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16 October 2014

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Picture Postcards

By Frank Armstrong
April 2002, Gorsedd
A digital story from Capture Wales

A passion for postcards

Frank Armstrong retired to live in north Wales some years ago. He had a varied career in radio communication, photography and retailing. For him, retirement brought with it the freedom to pursue all manner of interests. One of Frank's passions is copying and preserving old picture postcards, which he displays on his own website.

Picture Postcards

Harp Music in the background

I have a passionate interest in the work of North Wales photographers who during the early 1900's recorded some absorbing images of community life. It needed no great imaginative leap to marry their new technologies to seaside holidays and the postal service... using large glass negatives, the picture postcard industry was born.

As a child I can remember the racks of postcards... my family browsing these and posting a batch was a first duty at arrival at the seaside.

Coming across an old postcard album I resolved to retrace the steps of pioneers... I would stand and photograph from the exact spot occupied by an earlier photographer.

Comparisons were interesting, though with close over 100 years of development and the massive increase in road traffic, locating a spot possessed now by a photographer's ghost and perhaps a scrap yard wasn't always easy.

My interest grew... I re-photographed cards from friends, dealers and postcard fairs.

I displayed some of the postcards on my Times Past website. Arousing interest worldwide, this made many friends for me in Welsh societies overseas.

The postcard photos are interesting but these are often eclipsed by the written messages... as the tiny neat and carefully penned note to a friend or family or a scribbling note in copying ink purple... but the message I hardly dare guess about is this one from March 1919.

'Dear Les,
I will call tomorrow on my way home for the boots. Have you any knickers I could borrow? Gert hasn't. Best wishes, George.'

I find endless interest in looking back over my shoulder to another age, through the eyes of a long gone photographer who could never imagined the changes to come which was just over his horizon... and neither in our time can we. I wonder where will the postcards have taken us a hundred years from today.

Frank Armstrong

Is this your first time you've used new technology?
No, not at all. I have written a number of websites, one of which is the 'North Wales Photo Archive' which freely displays hundreds of these old images. It's arousing great interest from Welsh societies the world over.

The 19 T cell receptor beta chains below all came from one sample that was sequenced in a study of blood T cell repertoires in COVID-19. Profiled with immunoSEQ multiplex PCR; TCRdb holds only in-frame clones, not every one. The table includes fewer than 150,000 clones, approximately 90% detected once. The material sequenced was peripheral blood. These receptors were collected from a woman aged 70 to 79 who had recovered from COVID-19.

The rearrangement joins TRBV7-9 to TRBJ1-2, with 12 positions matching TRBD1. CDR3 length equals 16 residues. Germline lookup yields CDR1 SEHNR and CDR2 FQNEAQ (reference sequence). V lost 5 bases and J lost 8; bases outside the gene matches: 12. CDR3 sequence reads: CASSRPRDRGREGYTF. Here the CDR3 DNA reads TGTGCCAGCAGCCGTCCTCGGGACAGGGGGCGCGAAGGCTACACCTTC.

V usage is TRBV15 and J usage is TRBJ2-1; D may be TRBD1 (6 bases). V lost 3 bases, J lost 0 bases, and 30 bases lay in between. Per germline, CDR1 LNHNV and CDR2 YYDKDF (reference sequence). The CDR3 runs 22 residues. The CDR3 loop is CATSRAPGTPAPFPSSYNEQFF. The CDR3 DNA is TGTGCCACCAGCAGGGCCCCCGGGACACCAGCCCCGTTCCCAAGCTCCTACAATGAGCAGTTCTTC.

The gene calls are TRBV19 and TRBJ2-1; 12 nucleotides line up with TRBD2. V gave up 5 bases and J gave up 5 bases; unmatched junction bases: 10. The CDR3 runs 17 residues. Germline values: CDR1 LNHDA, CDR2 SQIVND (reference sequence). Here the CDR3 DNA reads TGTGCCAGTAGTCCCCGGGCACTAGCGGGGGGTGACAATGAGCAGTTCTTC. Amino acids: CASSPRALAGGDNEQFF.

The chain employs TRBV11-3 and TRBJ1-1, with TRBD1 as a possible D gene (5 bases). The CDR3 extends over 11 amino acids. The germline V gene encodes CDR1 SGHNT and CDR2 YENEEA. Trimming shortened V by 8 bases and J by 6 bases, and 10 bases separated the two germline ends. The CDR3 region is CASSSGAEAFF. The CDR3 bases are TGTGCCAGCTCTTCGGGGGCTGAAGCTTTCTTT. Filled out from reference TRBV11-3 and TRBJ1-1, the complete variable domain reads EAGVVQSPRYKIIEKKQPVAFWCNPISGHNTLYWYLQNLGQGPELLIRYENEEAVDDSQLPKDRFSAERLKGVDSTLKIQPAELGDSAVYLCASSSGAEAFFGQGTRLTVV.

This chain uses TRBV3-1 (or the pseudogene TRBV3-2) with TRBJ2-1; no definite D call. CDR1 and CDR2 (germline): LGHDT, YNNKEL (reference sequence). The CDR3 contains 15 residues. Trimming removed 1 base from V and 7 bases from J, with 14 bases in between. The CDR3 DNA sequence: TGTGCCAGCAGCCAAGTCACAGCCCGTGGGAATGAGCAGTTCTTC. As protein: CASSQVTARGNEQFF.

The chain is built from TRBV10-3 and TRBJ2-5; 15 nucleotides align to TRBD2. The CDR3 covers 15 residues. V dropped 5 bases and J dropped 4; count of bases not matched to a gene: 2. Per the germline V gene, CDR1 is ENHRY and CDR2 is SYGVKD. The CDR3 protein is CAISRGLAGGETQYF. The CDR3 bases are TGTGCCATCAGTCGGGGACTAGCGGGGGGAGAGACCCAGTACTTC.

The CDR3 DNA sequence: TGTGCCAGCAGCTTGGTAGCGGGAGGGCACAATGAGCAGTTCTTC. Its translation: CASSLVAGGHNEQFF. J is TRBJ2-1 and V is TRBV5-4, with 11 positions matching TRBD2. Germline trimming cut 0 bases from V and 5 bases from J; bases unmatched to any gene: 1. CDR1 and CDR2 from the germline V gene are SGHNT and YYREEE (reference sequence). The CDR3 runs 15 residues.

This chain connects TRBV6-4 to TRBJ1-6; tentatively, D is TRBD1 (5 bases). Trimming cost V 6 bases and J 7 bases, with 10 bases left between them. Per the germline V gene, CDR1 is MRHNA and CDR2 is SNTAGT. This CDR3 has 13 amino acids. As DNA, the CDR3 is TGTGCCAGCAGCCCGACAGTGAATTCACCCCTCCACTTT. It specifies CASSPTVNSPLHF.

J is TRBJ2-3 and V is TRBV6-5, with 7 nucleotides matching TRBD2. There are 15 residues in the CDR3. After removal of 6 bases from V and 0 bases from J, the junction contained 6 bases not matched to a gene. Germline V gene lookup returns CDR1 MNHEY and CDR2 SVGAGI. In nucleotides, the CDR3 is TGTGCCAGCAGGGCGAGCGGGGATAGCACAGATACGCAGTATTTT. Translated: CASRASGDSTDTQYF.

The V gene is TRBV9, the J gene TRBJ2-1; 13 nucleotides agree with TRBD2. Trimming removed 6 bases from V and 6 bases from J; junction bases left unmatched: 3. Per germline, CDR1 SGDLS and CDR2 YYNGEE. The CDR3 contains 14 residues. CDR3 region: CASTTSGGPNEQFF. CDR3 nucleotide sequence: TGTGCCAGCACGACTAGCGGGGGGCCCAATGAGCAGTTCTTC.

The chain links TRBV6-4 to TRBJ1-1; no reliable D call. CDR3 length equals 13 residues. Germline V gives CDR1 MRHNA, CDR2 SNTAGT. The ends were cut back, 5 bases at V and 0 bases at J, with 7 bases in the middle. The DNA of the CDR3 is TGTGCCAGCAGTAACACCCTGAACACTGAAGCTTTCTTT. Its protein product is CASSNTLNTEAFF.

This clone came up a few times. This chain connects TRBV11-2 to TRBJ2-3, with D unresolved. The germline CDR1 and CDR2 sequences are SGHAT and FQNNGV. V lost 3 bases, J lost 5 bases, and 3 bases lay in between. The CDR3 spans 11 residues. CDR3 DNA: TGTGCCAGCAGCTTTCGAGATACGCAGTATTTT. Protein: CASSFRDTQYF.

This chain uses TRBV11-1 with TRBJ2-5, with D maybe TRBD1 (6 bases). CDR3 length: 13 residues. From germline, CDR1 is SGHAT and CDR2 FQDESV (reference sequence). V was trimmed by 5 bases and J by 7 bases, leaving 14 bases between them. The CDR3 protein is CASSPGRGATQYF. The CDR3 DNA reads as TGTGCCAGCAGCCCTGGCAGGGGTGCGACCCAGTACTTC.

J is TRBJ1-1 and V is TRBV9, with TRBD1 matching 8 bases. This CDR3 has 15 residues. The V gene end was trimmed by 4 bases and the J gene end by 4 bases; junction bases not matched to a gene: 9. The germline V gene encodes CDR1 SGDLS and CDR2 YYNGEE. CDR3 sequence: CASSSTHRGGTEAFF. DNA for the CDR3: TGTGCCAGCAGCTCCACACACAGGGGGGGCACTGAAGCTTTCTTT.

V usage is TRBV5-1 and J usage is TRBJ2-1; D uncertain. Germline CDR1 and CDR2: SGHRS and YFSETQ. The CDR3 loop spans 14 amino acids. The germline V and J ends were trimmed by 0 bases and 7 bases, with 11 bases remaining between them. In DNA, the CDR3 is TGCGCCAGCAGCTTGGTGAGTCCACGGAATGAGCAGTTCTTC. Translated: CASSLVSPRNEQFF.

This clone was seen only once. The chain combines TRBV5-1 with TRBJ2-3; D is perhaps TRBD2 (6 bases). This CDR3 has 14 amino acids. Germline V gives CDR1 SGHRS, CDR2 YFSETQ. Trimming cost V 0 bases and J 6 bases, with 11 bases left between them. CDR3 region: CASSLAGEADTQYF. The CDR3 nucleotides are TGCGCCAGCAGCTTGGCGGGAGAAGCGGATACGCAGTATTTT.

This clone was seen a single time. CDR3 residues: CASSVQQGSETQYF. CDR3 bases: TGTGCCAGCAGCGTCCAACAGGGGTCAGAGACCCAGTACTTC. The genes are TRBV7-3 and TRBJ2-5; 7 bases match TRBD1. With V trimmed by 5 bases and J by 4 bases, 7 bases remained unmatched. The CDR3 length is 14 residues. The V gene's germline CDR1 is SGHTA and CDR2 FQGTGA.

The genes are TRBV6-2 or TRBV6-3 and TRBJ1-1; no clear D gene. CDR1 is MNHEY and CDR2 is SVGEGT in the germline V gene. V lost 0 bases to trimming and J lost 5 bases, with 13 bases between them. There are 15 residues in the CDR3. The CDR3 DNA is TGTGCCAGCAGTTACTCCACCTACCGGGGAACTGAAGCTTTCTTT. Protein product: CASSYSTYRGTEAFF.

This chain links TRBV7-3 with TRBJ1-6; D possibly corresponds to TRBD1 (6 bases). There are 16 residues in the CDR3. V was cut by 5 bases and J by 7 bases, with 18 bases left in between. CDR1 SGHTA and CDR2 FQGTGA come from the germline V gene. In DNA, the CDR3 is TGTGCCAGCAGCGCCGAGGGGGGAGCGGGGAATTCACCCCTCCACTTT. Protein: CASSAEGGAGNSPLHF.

Are you enjoying your retirement?
Retirement has been kind to me. During a working life it is difficult simply to follow one's nose as new interests unfold. It's totally different now, every week seems to bring along something vibrant, challenging and exciting.

What are you currently doing?
I am currently interested in 'digiscoping' - high magnification photography using a telescope and a digital camera. As a complete departure from technical matters, I am writing a little 'nonsense-poetry' and I'm a keen cook and baker.

Why did you choose to tell this particular story?
I felt it has good general appeal. Almost always I work on my own and prefer it this way. Working with others - team sports and the like - have never appealed to me. I wondered before attending the Denbigh digital storytelling workshop how I would take to this group activity. I was very pleasantly surprised.

I can't overstate how impressed I was with the friendliness and skills shown by the BBC in slowly, gently, but firmly leading us all by the hand. Looking back to the start of the workshop I can see that I did not appreciate fully (even partially?) what we were about to do and my early work was out of line. I was nevertheless shepherded back into the fold almost without realising it. We started off as a very diverse group with nothing at all in common, yet ended up happily interacting as a working team.

Most importantly, though we were all looking towards a common goal our individuality was preserved. I cannot overstate the importance which I attach to this well though out approach to the group.

What did you gain from creating your own story?
I was introduced to new technology. I welcomed the opportunity of trying out software that I hadn't worked with before. I now enjoy working with the packages I was introduced to, and use them quite regularly now.

Your comments

"My own memories were dragged out from deep within looking and listening." Tricia Brown, Panama City, USA.

"I was searching the web for references to my web site when I came upon the "post card" Frank Armstrong. It reminded me of the "Rephotographic Project" done in the 80's in the western US." Frank Armstrong West Boylston, MA - USA.

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